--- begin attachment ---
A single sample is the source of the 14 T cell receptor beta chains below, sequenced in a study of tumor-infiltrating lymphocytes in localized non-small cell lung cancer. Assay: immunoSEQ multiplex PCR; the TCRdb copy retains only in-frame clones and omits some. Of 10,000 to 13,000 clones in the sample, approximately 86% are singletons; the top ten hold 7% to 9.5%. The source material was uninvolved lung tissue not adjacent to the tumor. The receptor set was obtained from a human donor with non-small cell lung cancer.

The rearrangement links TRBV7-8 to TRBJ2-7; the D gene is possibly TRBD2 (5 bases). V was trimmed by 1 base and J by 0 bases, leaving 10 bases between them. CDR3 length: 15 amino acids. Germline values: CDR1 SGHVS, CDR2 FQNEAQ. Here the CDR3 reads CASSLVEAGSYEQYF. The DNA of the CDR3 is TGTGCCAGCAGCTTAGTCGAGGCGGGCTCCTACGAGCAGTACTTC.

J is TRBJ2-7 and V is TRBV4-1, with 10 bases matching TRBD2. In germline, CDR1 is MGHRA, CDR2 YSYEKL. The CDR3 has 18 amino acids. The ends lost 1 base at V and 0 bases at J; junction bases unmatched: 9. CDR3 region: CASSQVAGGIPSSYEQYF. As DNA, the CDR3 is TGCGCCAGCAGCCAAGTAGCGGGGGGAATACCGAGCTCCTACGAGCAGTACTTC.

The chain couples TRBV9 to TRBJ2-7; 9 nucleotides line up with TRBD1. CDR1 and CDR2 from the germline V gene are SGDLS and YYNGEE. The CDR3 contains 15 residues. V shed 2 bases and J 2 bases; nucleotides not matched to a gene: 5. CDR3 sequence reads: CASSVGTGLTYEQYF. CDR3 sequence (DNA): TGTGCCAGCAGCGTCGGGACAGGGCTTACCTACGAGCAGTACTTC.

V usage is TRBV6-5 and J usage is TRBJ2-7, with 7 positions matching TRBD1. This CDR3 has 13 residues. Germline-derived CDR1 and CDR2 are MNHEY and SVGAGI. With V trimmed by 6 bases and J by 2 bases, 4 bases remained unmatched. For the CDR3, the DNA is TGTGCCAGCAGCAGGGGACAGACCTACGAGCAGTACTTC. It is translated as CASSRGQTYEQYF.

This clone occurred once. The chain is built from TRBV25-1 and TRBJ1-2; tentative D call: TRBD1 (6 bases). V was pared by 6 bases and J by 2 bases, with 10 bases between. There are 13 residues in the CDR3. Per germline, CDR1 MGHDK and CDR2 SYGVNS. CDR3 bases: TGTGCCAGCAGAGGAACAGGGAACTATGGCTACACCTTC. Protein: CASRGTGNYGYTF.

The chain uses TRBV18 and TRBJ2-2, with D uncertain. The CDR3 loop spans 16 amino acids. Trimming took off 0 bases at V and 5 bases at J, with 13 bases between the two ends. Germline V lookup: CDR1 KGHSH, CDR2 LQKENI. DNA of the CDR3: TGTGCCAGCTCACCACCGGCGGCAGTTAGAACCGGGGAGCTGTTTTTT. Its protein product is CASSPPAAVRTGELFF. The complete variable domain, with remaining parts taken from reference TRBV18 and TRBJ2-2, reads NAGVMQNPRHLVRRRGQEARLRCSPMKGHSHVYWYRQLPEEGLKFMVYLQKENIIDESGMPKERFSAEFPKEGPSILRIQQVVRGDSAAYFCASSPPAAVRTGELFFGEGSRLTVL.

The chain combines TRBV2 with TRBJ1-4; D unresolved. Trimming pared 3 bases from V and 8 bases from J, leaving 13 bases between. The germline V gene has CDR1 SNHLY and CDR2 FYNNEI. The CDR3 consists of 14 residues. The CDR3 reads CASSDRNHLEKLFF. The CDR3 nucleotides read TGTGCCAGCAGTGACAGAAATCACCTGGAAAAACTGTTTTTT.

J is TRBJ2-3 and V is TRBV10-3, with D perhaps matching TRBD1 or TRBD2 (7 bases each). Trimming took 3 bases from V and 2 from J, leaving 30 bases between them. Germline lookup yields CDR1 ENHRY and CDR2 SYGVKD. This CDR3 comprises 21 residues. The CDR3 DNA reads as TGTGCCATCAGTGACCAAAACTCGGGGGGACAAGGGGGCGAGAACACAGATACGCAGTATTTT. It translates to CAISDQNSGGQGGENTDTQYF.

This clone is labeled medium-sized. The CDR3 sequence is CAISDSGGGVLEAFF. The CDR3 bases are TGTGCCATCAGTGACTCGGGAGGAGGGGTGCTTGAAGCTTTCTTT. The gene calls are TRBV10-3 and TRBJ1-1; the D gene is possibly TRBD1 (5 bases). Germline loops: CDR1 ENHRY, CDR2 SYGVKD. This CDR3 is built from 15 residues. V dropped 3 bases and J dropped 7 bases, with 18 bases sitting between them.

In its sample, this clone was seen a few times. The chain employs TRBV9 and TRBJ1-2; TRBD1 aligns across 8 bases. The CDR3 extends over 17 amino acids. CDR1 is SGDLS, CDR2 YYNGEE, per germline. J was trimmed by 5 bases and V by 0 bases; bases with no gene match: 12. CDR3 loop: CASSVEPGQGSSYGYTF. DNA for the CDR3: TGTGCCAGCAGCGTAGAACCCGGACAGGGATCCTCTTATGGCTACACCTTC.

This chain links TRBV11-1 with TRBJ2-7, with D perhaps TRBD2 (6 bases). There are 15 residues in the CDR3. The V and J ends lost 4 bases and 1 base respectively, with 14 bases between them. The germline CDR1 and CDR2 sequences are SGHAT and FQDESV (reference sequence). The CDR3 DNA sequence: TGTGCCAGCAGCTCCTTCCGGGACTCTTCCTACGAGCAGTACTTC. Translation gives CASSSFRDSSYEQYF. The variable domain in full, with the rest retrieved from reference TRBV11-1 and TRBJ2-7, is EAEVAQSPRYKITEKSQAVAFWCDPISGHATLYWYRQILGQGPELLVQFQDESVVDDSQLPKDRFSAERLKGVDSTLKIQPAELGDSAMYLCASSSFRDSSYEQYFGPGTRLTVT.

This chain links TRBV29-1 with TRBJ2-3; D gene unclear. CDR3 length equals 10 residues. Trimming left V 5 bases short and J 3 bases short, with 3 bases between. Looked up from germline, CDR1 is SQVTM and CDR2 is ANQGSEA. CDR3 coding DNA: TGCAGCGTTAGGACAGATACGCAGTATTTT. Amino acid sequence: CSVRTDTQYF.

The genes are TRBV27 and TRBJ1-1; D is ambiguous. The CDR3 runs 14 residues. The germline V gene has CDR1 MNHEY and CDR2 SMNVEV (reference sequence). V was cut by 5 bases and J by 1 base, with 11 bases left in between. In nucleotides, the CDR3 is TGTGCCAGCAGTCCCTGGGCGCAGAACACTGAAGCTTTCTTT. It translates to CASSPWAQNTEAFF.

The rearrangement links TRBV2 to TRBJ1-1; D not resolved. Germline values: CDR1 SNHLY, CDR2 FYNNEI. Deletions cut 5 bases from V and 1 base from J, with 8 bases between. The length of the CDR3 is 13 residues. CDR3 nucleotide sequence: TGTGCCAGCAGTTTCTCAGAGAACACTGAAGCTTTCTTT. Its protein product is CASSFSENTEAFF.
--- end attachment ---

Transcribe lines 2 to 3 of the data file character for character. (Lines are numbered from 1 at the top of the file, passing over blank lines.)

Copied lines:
The rearrangement links TRBV7-8 to TRBJ2-7; the D gene is possibly TRBD2 (5 bases). V was trimmed by 1 base and J by 0 bases, leaving 10 bases between them. CDR3 length: 15 amino acids. Germline values: CDR1 SGHVS, CDR2 FQNEAQ. Here the CDR3 reads CASSLVEAGSYEQYF. The DNA of the CDR3 is TGTGCCAGCAGCTTAGTCGAGGCGGGCTCCTACGAGCAGTACTTC.

J is TRBJ2-7 and V is TRBV4-1, with 10 bases matching TRBD2. In germline, CDR1 is MGHRA, CDR2 YSYEKL. The CDR3 has 18 amino acids. The ends lost 1 base at V and 0 bases at J; junction bases unmatched: 9. CDR3 region: CASSQVAGGIPSSYEQYF. As DNA, the CDR3 is TGCGCCAGCAGCCAAGTAGCGGGGGGAATACCGAGCTCCTACGAGCAGTACTTC.